In a recent interview with the Sun, Scott finally said straight out that “Moriarty is dead,” claiming “I don’t think there could have been any better exit for a character like that.” So, there you go, Moriarty’s really most sincerely dead. Personally, I’m still fairly certain that he’ll show up again – either in flashbacks or in some sort of figment-of-Sherlock’s-mind capacity – but I do think that Moriarty’s days of crime are over for real. Here’s the thing, though – Scott is a great actor and he certainly has wonderful chemistry with co-star Benedict Cumberbatch – but this news is more likely than not a good thing for the series.
Honestly, it’s easy to see why people would want to see Moriarty vs. Sherlock 2: Life After Death Boogaloo or whatever that would end up looking like. Cumberbatch and Scott do a wonderful job of portraying characters who are mortal enemies and inverse reflections of one another. Every scene between the two of them was fantastic and it’s hard to imagine a show voluntarily sacrificing that sort of onscreen rapport. Also, Lord knows that Steven Moffat is getting kind of famous for the fact that he likes to kill characters off and then through the magic of time travel, alternate universes, or elaborate staged stunts, bring them back to live again. (All the emotional angst; none of the long-term consequences!) What was the final count on number of times he killed Rory off on Doctor Who? Eight? Nine? In fact, it’s possible that Moriarty will be the only death he’s ever written/overseen that’s actually managed to stick
However, let’s keep in mind that the world of Sherlock is not the same as the world of Doctor Who. Moffat is able to use Rory as his own personal Kenny from South Park precisely because Who is in many ways a drama, but also exists in a genre that allows all those things as possibilites. No one is surprised when someone comes back from the dead on a science fiction show that’s built around the concept of time travel, the existence of aliens, and the possibility that there are multiple versions of our reality out there. Okay, sure, if you take all of that as necessary world-building truth, then what’s a little resurrection? It’s really not such a big deal – as frustrating as it can occasionally get. (It’s hard to emotionally invest in something you’re always nervous might be a take-back.) But Sherlock isn’t that kind of show, and as much as people might want to see Scott again, it shouldn’t become that show show. It’s a modern, mostly realistic crime drama that wants to exist in our real world. Sure, we just saw Sherlock fake his own death, but doubtless that’s going to be explained away as much the same style of illusion that used to let magicians saw women in half, rather than some sort of magical or deus ex machina intervention.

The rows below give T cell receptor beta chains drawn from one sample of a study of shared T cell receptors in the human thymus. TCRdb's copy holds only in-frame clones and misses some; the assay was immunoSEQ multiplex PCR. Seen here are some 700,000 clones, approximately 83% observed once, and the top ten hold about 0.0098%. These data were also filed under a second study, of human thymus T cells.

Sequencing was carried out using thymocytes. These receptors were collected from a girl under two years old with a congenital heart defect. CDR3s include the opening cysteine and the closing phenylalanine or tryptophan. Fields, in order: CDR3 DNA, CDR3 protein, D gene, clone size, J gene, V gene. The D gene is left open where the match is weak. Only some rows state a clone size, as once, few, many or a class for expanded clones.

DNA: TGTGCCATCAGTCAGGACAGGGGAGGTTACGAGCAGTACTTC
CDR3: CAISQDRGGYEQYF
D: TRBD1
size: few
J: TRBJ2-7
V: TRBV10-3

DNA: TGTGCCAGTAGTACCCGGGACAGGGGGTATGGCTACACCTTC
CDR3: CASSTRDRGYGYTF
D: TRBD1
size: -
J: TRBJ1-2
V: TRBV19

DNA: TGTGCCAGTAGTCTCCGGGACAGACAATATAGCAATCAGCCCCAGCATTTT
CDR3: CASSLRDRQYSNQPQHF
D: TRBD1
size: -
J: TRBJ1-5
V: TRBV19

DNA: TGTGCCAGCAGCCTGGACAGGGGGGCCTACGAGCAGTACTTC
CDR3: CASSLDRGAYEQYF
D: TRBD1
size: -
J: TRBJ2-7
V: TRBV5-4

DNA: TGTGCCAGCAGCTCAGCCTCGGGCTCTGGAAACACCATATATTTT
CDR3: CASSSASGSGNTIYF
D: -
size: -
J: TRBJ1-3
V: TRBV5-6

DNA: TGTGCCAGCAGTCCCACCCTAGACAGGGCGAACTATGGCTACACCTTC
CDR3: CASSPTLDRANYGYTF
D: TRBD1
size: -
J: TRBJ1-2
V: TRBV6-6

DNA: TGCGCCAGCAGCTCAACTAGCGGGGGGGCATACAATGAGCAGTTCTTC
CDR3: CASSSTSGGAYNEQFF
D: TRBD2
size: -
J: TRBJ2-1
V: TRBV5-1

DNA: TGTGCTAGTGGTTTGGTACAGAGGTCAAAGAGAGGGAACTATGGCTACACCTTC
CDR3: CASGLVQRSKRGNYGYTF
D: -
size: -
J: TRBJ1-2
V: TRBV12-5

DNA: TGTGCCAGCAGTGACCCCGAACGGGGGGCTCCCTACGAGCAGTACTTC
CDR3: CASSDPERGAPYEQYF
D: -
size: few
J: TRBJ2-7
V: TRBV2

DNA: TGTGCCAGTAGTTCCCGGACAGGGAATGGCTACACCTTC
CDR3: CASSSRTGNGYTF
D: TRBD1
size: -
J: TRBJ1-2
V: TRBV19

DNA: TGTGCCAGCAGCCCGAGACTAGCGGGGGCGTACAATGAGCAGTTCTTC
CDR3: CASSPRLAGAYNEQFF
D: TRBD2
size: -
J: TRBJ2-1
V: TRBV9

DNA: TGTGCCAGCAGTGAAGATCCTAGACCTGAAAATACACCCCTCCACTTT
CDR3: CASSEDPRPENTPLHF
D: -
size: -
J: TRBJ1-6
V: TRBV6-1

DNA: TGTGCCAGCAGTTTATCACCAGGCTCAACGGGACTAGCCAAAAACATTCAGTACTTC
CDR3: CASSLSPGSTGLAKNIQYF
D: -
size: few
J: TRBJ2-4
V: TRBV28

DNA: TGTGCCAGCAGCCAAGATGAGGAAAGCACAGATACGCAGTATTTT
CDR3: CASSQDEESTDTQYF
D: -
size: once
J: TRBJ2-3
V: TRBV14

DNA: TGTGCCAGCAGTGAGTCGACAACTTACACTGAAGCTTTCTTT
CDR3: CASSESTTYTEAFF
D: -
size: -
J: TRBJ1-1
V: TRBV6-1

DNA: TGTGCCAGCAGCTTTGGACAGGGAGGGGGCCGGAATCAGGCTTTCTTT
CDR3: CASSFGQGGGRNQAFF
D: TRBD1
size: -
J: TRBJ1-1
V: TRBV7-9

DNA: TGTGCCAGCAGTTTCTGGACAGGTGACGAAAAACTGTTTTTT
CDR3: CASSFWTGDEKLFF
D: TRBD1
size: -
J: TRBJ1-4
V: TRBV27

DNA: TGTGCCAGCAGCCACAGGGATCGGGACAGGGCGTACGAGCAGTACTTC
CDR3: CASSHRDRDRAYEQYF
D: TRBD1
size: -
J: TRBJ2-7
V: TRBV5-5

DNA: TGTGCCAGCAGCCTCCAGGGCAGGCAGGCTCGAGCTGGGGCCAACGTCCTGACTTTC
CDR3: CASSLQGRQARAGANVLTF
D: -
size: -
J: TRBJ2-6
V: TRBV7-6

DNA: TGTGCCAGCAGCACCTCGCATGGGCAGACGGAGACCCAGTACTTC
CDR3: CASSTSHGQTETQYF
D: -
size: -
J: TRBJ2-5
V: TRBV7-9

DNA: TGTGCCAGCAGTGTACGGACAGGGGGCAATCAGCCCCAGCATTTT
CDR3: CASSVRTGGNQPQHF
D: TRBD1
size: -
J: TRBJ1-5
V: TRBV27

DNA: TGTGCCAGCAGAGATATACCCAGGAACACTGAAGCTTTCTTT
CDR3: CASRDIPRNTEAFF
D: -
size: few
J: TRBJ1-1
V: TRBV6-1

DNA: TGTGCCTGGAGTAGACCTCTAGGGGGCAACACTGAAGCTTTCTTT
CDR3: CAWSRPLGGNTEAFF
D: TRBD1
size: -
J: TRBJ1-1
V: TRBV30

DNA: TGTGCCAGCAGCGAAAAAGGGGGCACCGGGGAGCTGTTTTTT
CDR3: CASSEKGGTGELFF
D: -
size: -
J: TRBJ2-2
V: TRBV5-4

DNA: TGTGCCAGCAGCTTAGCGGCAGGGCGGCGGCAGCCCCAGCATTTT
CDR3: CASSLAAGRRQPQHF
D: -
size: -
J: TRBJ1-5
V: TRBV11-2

Moriarty’s death is a loss for fans, sure, but it’s a great move for the show. Sherlock is first and foremost a show about a truly epic friendship, but it’s also a show about logic, about the triumph of reason and deduction and science. Moriarty suddenly coming back from the dead would be, well, kind of ridiculous. Let’s not forget we actually saw him shoot himself in the head. (I’m sure someone somewhere has thought of some theory as to why or how this could have been faked, but let’s be real; it looked legit.) It was not only violent and gross – it actually said something really interesting about his character, about how dedicated he was to his obsession with Sherlock, how committed to the idea of ruining him that he’d kill himself to ensure that his nemesis had to die too. Scott’s right, this is an exceptionally fitting way for this character to go outk, and I’m also hard pressed to see how it could have been done any better or how any “second” exit would top it in terms of shock or intensity.
The real Moriarty only appeared in the canon a handful of times anyway and keeping the character around for too long does sort of lighten his impact. Sherlock should never become a series where every moment of shock, drama or emotional significance is subsequently tarnished by someone coming along a bit later to undo whatever it was you just watched. For example, it’s occasionally difficult to trust many aspects of the Doctor Who universe these days, precisely because Moffat has played so fast and loose with the series’ established rules and internal logic as regards time travel that literally anything is possible at this point – and not in a good way. There’s a point at which you have to say: okay, this happened, and move on from there. So, let Moriarty stay dead, and let’s see what other sorts of villains out there for Sherlock.
What say you, fellow fans? Glad to see that Moriarty is most likely no more? Upset? Convinced it’s all an elaborate fake-out and we’ll see him again?